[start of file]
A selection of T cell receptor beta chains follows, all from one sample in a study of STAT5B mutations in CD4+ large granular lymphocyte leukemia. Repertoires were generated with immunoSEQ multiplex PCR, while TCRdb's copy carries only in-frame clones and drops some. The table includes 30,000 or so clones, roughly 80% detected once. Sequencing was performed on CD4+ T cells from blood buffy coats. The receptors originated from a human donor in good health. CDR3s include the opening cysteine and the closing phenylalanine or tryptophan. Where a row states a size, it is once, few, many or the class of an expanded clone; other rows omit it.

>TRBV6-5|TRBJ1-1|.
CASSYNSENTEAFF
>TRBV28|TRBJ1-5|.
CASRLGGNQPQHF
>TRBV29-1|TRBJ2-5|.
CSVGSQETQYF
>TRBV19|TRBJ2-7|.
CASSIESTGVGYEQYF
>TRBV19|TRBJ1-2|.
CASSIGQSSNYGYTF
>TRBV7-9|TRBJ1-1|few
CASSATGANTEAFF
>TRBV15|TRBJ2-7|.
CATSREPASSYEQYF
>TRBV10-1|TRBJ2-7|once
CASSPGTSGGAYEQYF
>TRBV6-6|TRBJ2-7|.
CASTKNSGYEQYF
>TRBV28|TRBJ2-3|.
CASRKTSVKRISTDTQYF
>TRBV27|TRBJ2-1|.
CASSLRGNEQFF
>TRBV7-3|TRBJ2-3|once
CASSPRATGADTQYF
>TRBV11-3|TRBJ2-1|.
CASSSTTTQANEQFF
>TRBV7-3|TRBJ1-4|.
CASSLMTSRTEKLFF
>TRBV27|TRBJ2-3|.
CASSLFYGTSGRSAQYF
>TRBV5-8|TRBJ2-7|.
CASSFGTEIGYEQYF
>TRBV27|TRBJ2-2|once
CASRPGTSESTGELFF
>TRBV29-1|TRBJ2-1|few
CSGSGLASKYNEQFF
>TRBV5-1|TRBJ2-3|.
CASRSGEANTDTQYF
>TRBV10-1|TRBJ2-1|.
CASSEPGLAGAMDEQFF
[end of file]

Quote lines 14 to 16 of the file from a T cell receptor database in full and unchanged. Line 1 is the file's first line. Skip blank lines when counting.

>TRBV15|TRBJ2-7|.
CATSREPASSYEQYF
>TRBV10-1|TRBJ2-7|once